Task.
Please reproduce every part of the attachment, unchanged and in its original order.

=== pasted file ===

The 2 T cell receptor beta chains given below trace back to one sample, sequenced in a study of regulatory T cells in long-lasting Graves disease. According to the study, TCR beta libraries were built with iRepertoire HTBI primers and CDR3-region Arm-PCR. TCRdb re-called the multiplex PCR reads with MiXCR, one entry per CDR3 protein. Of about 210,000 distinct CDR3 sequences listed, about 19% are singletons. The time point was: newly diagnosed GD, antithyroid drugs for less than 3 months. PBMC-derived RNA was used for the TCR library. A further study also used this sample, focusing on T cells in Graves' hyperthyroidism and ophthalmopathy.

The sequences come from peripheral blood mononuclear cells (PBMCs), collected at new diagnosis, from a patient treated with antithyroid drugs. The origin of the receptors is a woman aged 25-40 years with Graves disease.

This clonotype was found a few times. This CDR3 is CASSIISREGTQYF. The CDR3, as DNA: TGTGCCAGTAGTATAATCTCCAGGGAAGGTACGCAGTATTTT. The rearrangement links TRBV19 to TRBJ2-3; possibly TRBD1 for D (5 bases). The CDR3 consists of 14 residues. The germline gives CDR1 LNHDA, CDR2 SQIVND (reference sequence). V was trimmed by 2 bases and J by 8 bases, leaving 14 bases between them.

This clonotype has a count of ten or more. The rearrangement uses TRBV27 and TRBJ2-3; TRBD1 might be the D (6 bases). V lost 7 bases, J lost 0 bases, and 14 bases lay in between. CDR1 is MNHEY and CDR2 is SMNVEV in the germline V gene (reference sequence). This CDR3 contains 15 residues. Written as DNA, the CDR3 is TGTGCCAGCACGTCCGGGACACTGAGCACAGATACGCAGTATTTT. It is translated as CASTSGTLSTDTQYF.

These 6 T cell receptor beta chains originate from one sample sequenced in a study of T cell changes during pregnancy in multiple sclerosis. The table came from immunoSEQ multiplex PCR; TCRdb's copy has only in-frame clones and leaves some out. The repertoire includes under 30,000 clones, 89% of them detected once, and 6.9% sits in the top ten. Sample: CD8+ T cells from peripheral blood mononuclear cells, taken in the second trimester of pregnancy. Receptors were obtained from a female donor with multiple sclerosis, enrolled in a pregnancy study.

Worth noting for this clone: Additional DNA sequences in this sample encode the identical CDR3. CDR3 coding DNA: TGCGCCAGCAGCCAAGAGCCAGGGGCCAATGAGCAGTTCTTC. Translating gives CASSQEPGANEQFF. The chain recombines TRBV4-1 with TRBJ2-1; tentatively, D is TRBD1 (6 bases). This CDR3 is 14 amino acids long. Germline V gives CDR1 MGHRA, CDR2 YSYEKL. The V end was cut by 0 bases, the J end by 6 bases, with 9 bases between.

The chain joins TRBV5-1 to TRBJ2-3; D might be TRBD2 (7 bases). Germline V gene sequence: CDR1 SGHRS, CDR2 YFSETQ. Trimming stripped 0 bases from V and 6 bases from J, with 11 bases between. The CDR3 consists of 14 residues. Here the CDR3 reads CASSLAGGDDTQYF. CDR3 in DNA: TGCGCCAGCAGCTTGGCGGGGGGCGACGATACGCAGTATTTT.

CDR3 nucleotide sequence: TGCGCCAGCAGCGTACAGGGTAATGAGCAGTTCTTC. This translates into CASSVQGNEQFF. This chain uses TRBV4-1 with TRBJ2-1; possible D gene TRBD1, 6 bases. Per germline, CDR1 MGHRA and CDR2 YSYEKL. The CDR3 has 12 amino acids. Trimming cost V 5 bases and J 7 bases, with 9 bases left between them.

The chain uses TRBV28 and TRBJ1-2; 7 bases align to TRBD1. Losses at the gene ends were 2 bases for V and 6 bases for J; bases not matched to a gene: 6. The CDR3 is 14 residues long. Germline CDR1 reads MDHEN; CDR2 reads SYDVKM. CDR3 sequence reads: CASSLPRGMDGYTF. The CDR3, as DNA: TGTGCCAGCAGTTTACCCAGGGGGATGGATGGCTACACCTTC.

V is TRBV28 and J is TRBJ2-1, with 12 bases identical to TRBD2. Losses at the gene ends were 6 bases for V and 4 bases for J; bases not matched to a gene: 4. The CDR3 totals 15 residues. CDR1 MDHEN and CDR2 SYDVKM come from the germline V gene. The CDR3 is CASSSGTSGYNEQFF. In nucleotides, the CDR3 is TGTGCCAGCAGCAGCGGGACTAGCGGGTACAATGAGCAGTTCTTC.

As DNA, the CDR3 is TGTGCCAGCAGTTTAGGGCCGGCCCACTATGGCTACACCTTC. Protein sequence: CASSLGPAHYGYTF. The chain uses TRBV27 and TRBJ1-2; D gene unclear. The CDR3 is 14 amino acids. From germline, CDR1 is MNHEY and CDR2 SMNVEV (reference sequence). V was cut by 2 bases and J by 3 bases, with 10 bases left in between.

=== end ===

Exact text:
The 2 T cell receptor beta chains given below trace back to one sample, sequenced in a study of regulatory T cells in long-lasting Graves disease. According to the study, TCR beta libraries were built with iRepertoire HTBI primers and CDR3-region Arm-PCR. TCRdb re-called the multiplex PCR reads with MiXCR, one entry per CDR3 protein. Of about 210,000 distinct CDR3 sequences listed, about 19% are singletons. The time point was: newly diagnosed GD, antithyroid drugs for less than 3 months. PBMC-derived RNA was used for the TCR library. A further study also used this sample, focusing on T cells in Graves' hyperthyroidism and ophthalmopathy.

The sequences come from peripheral blood mononuclear cells (PBMCs), collected at new diagnosis, from a patient treated with antithyroid drugs. The origin of the receptors is a woman aged 25-40 years with Graves disease.

This clonotype was found a few times. This CDR3 is CASSIISREGTQYF. The CDR3, as DNA: TGTGCCAGTAGTATAATCTCCAGGGAAGGTACGCAGTATTTT. The rearrangement links TRBV19 to TRBJ2-3; possibly TRBD1 for D (5 bases). The CDR3 consists of 14 residues. The germline gives CDR1 LNHDA, CDR2 SQIVND (reference sequence). V was trimmed by 2 bases and J by 8 bases, leaving 14 bases between them.

This clonotype has a count of ten or more. The rearrangement uses TRBV27 and TRBJ2-3; TRBD1 might be the D (6 bases). V lost 7 bases, J lost 0 bases, and 14 bases lay in between. CDR1 is MNHEY and CDR2 is SMNVEV in the germline V gene (reference sequence). This CDR3 contains 15 residues. Written as DNA, the CDR3 is TGTGCCAGCACGTCCGGGACACTGAGCACAGATACGCAGTATTTT. It is translated as CASTSGTLSTDTQYF.

These 6 T cell receptor beta chains originate from one sample sequenced in a study of T cell changes during pregnancy in multiple sclerosis. The table came from immunoSEQ multiplex PCR; TCRdb's copy has only in-frame clones and leaves some out. The repertoire includes under 30,000 clones, 89% of them detected once, and 6.9% sits in the top ten. Sample: CD8+ T cells from peripheral blood mononuclear cells, taken in the second trimester of pregnancy. Receptors were obtained from a female donor with multiple sclerosis, enrolled in a pregnancy study.

Worth noting for this clone: Additional DNA sequences in this sample encode the identical CDR3. CDR3 coding DNA: TGCGCCAGCAGCCAAGAGCCAGGGGCCAATGAGCAGTTCTTC. Translating gives CASSQEPGANEQFF. The chain recombines TRBV4-1 with TRBJ2-1; tentatively, D is TRBD1 (6 bases). This CDR3 is 14 amino acids long. Germline V gives CDR1 MGHRA, CDR2 YSYEKL. The V end was cut by 0 bases, the J end by 6 bases, with 9 bases between.

The chain joins TRBV5-1 to TRBJ2-3; D might be TRBD2 (7 bases). Germline V gene sequence: CDR1 SGHRS, CDR2 YFSETQ. Trimming stripped 0 bases from V and 6 bases from J, with 11 bases between. The CDR3 consists of 14 residues. Here the CDR3 reads CASSLAGGDDTQYF. CDR3 in DNA: TGCGCCAGCAGCTTGGCGGGGGGCGACGATACGCAGTATTTT.

CDR3 nucleotide sequence: TGCGCCAGCAGCGTACAGGGTAATGAGCAGTTCTTC. This translates into CASSVQGNEQFF. This chain uses TRBV4-1 with TRBJ2-1; possible D gene TRBD1, 6 bases. Per germline, CDR1 MGHRA and CDR2 YSYEKL. The CDR3 has 12 amino acids. Trimming cost V 5 bases and J 7 bases, with 9 bases left between them.

The chain uses TRBV28 and TRBJ1-2; 7 bases align to TRBD1. Losses at the gene ends were 2 bases for V and 6 bases for J; bases not matched to a gene: 6. The CDR3 is 14 residues long. Germline CDR1 reads MDHEN; CDR2 reads SYDVKM. CDR3 sequence reads: CASSLPRGMDGYTF. The CDR3, as DNA: TGTGCCAGCAGTTTACCCAGGGGGATGGATGGCTACACCTTC.

V is TRBV28 and J is TRBJ2-1, with 12 bases identical to TRBD2. Losses at the gene ends were 6 bases for V and 4 bases for J; bases not matched to a gene: 4. The CDR3 totals 15 residues. CDR1 MDHEN and CDR2 SYDVKM come from the germline V gene. The CDR3 is CASSSGTSGYNEQFF. In nucleotides, the CDR3 is TGTGCCAGCAGCAGCGGGACTAGCGGGTACAATGAGCAGTTCTTC.

As DNA, the CDR3 is TGTGCCAGCAGTTTAGGGCCGGCCCACTATGGCTACACCTTC. Protein sequence: CASSLGPAHYGYTF. The chain uses TRBV27 and TRBJ1-2; D gene unclear. The CDR3 is 14 amino acids. From germline, CDR1 is MNHEY and CDR2 SMNVEV (reference sequence). V was cut by 2 bases and J by 3 bases, with 10 bases left in between.